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Growing Up In The 1950s

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  • Considered a great time to be alive, boost in economy, and end of World War 2. GNP of America rose steeply.
  • Very different from today, many more values of respect. Was taught even through television programs.
  • Due to development and the ‘baby boom’ at the time, education was seen as an importance in the American society. The rights to child education was introduced and improvements were made. A further diversity of subjects were added to the school curriculum. Before, schools only taught reading, writing and mathematics. After the changes, history, science and various other subjects were included. The NSF (National Science Foundation) promoted science and research, allowing this to happen. During the 1950’s the feared nuclear arms race meant that the US had to prepare if a fallout indeed arrived. Fallout shelters were constructed, hoping to withstand the chaos that may be hurled at them. In schools, students were educated on fallout survival and what to do in its occurrence. Interestingly, their ‘drill’ was merely to hide under their desks, which were meant to shelter them from the city-wide destruction the atomic bombs cause. If they do survive the impact, the deadly aftereffects of radiation poisoning would kill them anyways. Obviously this is not meant to actually protect them, but may actually just be for reassurance. In Universities, the growth of education mean increased school fees. There was an average of 400% college tuition increase from what it was years before. This occurred in other schools as well. Within many schools (especially public schools), there were a enormous division between the African-Americans and the white Americans. They would essentially be separated into two different schools, with different qualities of education. Eventually during the 1950’s, civil rights laws took a stand to give the African-American children equal shares of education.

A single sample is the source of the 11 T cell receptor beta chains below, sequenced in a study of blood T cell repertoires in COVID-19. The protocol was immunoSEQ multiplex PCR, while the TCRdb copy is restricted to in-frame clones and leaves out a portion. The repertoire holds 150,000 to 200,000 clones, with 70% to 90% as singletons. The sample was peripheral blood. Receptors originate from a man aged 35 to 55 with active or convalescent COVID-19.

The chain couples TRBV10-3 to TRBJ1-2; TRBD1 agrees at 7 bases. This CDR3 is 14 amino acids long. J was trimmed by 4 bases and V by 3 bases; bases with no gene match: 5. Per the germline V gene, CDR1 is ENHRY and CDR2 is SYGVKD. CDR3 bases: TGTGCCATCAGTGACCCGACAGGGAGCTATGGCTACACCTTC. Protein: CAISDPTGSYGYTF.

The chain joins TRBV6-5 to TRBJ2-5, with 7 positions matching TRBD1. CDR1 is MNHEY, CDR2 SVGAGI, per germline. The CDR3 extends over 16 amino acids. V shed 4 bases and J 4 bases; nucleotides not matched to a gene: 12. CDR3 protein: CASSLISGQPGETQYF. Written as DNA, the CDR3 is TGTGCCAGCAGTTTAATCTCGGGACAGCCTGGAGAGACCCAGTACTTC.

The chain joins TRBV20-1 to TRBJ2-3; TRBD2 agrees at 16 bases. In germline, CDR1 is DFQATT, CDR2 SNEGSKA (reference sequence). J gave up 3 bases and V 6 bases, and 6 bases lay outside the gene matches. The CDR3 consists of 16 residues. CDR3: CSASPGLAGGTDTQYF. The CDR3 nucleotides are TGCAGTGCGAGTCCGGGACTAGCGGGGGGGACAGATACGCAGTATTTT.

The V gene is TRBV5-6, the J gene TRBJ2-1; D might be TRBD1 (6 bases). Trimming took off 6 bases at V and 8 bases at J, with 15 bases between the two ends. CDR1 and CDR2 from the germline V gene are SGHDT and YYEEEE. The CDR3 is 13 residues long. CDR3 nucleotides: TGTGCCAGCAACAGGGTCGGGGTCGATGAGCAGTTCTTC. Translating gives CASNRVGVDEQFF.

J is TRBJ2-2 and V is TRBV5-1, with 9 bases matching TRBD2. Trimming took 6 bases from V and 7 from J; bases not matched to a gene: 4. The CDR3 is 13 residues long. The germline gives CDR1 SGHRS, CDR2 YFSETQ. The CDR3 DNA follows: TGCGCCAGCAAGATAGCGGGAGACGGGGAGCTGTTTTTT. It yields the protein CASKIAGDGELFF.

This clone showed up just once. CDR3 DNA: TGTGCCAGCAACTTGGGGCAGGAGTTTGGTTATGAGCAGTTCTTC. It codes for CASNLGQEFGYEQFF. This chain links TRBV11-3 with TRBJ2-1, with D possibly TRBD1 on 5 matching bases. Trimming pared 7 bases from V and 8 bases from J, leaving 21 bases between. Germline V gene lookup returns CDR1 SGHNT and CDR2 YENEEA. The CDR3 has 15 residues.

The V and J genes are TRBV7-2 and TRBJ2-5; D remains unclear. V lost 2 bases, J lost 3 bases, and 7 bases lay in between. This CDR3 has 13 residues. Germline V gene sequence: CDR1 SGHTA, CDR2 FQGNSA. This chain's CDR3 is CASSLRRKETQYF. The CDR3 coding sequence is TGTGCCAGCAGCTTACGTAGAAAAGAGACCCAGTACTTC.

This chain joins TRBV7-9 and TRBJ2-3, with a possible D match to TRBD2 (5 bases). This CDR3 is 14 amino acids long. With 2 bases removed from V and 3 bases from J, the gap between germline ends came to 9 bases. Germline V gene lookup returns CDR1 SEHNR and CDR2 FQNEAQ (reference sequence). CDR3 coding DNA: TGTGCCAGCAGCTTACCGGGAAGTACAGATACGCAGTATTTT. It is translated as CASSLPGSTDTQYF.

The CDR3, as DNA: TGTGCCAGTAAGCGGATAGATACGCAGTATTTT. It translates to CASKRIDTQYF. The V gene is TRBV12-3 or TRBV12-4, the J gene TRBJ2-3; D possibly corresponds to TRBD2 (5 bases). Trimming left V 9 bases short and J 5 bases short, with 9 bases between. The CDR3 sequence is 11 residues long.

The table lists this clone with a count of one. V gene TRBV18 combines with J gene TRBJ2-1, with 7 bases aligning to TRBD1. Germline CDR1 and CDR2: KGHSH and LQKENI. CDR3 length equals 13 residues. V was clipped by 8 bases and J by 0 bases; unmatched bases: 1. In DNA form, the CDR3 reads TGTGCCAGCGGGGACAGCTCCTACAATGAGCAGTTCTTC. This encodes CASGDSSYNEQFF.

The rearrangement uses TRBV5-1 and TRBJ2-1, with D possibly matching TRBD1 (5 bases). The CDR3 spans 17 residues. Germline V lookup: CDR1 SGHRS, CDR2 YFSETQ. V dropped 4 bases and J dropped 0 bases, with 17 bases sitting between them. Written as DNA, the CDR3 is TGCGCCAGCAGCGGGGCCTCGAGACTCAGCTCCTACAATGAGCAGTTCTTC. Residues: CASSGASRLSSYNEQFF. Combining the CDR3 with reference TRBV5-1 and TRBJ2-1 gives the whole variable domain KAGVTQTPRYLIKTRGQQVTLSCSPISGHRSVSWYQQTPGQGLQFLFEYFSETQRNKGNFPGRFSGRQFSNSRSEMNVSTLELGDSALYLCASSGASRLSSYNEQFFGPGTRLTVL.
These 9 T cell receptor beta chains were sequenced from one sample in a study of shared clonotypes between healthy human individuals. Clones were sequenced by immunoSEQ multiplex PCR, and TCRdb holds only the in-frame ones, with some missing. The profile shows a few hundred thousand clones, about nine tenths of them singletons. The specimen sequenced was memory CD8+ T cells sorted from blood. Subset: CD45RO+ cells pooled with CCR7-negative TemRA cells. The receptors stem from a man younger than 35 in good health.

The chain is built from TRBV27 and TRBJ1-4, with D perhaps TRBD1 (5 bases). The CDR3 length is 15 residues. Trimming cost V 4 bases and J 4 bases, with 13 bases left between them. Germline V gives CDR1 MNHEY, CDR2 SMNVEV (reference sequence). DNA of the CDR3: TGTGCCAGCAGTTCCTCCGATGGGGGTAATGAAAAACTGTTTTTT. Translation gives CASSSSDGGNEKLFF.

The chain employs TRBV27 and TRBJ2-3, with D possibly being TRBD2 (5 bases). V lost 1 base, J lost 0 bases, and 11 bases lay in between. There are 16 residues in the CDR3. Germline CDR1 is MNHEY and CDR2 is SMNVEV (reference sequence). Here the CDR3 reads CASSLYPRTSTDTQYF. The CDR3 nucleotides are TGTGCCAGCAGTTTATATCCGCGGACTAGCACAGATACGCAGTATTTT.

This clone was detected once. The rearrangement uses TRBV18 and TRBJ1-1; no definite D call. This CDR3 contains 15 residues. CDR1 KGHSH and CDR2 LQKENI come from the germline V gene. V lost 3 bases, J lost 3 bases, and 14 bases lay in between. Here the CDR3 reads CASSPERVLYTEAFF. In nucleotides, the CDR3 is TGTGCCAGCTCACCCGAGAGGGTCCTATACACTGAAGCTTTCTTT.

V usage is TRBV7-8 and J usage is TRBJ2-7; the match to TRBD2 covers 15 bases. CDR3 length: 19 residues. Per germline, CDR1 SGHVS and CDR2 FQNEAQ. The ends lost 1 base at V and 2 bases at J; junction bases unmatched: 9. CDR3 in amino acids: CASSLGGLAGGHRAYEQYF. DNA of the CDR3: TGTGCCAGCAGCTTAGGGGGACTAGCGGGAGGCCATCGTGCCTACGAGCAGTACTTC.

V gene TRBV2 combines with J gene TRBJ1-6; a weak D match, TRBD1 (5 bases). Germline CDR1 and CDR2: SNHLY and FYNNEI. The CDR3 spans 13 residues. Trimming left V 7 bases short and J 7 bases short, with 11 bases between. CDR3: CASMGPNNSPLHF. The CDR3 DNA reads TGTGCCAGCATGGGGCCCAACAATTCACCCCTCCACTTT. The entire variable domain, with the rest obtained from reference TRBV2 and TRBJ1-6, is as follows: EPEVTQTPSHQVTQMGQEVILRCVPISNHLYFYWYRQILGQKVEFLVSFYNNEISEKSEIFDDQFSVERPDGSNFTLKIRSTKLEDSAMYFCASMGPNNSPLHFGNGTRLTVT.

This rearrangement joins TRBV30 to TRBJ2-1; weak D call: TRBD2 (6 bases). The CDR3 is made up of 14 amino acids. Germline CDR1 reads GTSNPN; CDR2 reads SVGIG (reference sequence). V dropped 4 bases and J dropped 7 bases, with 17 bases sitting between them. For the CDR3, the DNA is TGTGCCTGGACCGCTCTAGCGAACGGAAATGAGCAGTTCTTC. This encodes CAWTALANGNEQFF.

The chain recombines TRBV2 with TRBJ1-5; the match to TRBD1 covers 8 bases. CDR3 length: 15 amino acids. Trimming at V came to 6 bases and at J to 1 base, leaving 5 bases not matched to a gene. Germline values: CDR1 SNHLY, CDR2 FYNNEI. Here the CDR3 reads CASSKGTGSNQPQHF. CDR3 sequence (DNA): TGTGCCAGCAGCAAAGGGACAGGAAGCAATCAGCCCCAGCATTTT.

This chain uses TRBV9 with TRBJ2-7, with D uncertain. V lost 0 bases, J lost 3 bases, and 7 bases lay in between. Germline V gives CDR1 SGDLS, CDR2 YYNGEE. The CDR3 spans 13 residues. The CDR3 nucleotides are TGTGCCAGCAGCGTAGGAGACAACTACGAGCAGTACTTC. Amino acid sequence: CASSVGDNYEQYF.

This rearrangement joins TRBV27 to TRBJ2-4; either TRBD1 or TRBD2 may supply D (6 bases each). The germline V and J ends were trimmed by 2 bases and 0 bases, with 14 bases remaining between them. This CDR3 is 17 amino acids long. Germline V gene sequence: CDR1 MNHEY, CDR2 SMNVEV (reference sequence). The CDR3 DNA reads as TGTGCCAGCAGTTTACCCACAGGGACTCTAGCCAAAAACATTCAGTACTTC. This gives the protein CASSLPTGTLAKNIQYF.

Transcript

  • 1. What was it like to Grow Up in the 1950s? Holly Szczypka Alex Wang Kevin Lin
  • 2. Background
    • Revolutionary Times
    • Cold War
    • USA vs USSR (Capitalism vs Communism)
    • President Truman
    • Household Products
    • Teenage Rebellion
  • 3. Family Values
    • ‘Children are to be seen and not heard’
    • Morals fixed into daily life
    • Always obeyed parents
    • ‘Happy Family’
  • 4. Education
    • Values importance of education
    • Further diversity of subjects
    • Fallout tests
    • Rights to child education
    • Science promoted by NSF
    • 400% average college tuition fees
    • Sex education taught minimally
    • Division between African-Americans and ‘white community’
  • 5. Activities
    • THE RISE OF TELEVISION- Television was recorded live, so many things often went wrong!
    • Children’s Clubs/Activities and games included; Club Scouts, Girl Scouts, Boy Scouts and Baseball. (Little League)
    • DIY kits were popular, from paint by number, model cars and paper dolls .
    • Games included monopoly, Checkers, Cards, Hula Hoops and Pogo Sticks.
  • 6.  
  • 7.
    • “That basement was way cool after Mom and Dad finished it. We had the TV down there (only one TV in those days), though none of us ever watched it all that much. All our toys. A rotating between a ping pong table and a pool table. Needless to say, nobody spent much time in the "living room" upstairs. (Though I don't think the shuffleboard ever was that popular.)”
  • 8.
    • Projects were popular too, And many outdoor actives, such as camping, picnics or just getting to the park, were enjoyed.
  • 9. Bibliography/Sources
    • Primary: http://www.flickr.com/photos/leonandloisphotos/sets/72157602266619194/ http://home.att.net/~boomers.fifties.pinups/1950_teen.html Secondary: http://home.att.net/~boomers.fifties.teenmag/1950_history.html
    • http://www.enotes.com/1950-education-american-decades/important-events-education http://kclibrary.lonestar.edu/decade50.html